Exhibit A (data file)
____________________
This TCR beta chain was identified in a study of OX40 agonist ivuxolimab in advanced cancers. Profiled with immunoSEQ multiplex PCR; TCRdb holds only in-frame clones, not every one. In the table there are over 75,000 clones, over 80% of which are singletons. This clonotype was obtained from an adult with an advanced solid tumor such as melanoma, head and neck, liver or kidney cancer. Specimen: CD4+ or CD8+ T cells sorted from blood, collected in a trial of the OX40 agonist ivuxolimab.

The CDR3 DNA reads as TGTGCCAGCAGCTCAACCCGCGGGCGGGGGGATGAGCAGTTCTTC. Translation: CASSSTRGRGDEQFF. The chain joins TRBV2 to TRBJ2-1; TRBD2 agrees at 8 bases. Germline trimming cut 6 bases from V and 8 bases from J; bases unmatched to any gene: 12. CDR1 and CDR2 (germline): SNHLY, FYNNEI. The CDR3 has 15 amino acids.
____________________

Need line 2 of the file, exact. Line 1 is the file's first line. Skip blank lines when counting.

The CDR3 DNA reads as TGTGCCAGCAGCTCAACCCGCGGGCGGGGGGATGAGCAGTTCTTC. Translation: CASSSTRGRGDEQFF. The chain joins TRBV2 to TRBJ2-1; TRBD2 agrees at 8 bases. Germline trimming cut 6 bases from V and 8 bases from J; bases unmatched to any gene: 12. CDR1 and CDR2 (germline): SNHLY, FYNNEI. The CDR3 has 15 amino acids.